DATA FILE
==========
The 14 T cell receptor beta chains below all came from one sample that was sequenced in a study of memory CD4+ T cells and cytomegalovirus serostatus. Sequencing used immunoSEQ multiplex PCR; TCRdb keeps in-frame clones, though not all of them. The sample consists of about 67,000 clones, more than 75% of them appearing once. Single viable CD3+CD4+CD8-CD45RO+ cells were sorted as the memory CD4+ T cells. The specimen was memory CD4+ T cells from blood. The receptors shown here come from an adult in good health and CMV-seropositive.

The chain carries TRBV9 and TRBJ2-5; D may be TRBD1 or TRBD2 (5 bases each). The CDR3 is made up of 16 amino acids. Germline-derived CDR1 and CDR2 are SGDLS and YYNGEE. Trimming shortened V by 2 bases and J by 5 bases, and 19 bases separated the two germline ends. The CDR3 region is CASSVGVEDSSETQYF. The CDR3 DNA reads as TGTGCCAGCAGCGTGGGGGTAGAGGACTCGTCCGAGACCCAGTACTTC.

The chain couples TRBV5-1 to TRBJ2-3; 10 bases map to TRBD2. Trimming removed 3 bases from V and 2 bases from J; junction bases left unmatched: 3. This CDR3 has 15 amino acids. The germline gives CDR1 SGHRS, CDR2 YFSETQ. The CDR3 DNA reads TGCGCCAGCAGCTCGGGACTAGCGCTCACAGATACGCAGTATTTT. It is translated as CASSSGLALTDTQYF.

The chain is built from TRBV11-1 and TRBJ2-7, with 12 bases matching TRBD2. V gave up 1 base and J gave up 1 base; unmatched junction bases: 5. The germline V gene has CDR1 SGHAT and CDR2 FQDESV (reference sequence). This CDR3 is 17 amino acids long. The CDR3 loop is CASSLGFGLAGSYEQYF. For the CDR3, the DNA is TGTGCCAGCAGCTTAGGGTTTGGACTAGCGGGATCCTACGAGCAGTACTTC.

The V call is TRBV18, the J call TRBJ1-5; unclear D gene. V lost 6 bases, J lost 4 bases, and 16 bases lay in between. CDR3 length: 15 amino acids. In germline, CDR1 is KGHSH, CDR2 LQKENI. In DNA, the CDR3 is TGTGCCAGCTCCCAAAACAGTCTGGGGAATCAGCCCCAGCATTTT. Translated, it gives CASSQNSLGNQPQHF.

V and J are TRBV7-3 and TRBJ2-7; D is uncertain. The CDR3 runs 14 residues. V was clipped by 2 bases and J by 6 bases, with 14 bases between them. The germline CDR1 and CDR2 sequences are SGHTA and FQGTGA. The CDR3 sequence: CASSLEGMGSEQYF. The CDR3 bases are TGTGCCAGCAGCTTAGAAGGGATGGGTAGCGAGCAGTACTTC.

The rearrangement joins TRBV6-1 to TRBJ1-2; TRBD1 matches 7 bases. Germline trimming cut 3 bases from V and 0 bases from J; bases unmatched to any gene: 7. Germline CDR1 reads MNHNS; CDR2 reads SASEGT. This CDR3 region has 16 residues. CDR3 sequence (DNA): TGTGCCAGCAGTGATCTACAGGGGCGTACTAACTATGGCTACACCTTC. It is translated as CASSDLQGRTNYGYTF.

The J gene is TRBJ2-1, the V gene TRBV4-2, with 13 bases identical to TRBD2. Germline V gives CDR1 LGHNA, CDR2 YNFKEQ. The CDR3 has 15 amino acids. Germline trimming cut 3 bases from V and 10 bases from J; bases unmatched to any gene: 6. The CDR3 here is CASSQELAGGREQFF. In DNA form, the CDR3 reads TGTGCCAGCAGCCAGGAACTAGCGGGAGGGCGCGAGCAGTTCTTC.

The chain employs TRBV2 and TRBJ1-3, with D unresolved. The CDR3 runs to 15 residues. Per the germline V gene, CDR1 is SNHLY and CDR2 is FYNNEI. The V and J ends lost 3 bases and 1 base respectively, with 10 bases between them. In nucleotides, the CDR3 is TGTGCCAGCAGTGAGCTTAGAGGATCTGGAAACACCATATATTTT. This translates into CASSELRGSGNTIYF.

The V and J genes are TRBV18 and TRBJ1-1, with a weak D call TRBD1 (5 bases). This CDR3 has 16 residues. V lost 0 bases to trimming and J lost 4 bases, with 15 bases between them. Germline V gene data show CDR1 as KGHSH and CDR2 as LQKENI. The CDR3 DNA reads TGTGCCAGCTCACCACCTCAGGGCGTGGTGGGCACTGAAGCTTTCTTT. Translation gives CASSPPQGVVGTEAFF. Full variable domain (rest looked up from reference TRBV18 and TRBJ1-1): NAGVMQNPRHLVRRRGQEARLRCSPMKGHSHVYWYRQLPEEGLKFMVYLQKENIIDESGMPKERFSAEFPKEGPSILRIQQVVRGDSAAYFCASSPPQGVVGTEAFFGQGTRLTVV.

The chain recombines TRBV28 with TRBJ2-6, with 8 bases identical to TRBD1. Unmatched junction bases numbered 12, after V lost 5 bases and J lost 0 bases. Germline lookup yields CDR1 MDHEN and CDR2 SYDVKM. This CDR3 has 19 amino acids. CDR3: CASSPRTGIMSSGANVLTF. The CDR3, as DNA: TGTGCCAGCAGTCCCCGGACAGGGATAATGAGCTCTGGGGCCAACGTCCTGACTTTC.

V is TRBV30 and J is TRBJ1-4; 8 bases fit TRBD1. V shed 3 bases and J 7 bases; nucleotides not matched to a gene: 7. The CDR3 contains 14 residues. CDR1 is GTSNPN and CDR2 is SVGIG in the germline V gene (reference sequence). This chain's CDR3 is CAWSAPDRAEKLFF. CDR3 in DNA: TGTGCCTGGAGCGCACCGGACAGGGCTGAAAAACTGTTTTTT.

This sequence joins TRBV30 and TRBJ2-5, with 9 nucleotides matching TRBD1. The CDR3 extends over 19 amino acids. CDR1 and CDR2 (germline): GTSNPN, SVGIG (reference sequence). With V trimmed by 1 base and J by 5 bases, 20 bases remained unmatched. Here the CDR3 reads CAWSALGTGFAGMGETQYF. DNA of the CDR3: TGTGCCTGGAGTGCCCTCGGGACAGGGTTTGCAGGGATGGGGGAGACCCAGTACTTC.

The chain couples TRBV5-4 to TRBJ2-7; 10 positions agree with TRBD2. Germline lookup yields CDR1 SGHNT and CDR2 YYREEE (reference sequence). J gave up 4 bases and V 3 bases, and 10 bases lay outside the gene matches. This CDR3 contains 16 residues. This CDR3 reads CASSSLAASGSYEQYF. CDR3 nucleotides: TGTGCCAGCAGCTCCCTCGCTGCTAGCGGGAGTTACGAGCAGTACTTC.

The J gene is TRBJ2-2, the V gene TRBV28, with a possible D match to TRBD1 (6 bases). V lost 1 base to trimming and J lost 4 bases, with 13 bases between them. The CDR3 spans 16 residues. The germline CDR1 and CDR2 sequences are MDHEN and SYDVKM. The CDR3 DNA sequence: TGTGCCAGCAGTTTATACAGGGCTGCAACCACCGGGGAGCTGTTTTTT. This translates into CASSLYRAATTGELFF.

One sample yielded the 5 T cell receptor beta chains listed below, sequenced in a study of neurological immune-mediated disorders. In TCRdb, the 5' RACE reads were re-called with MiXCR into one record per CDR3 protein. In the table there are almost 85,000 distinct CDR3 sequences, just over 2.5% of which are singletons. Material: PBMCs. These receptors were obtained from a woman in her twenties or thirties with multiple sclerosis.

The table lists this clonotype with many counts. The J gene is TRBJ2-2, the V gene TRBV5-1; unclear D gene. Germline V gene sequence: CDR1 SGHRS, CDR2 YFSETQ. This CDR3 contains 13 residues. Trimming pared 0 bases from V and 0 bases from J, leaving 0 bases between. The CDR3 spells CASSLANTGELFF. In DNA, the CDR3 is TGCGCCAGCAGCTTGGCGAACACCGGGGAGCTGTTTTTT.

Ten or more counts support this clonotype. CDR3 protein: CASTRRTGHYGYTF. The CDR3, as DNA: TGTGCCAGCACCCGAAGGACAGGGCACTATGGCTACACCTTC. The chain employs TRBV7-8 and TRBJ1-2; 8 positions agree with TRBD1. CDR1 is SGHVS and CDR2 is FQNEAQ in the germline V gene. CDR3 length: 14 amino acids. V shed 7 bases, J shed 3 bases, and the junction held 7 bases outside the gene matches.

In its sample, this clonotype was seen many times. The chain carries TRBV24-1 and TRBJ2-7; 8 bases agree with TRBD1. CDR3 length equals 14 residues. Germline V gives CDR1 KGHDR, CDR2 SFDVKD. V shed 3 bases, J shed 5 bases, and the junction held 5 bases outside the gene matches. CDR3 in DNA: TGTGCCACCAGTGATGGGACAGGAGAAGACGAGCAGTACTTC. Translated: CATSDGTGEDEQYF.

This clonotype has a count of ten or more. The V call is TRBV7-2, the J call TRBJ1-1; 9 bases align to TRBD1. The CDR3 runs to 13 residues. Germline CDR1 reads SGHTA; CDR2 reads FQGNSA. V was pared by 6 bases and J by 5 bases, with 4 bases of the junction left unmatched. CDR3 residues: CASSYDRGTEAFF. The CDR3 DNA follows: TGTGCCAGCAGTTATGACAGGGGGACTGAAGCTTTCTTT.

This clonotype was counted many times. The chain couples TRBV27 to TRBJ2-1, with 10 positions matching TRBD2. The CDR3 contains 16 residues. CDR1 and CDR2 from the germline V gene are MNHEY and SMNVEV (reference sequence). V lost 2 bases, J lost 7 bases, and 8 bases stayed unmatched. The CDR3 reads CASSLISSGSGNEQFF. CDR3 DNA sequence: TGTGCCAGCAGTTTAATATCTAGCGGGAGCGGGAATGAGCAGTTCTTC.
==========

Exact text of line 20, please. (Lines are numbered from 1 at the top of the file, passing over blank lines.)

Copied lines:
This clonotype has a count of ten or more. The V call is TRBV7-2, the J call TRBJ1-1; 9 bases align to TRBD1. The CDR3 runs to 13 residues. Germline CDR1 reads SGHTA; CDR2 reads FQGNSA. V was pared by 6 bases and J by 5 bases, with 4 bases of the junction left unmatched. CDR3 residues: CASSYDRGTEAFF. The CDR3 DNA follows: TGTGCCAGCAGTTATGACAGGGGGACTGAAGCTTTCTTT.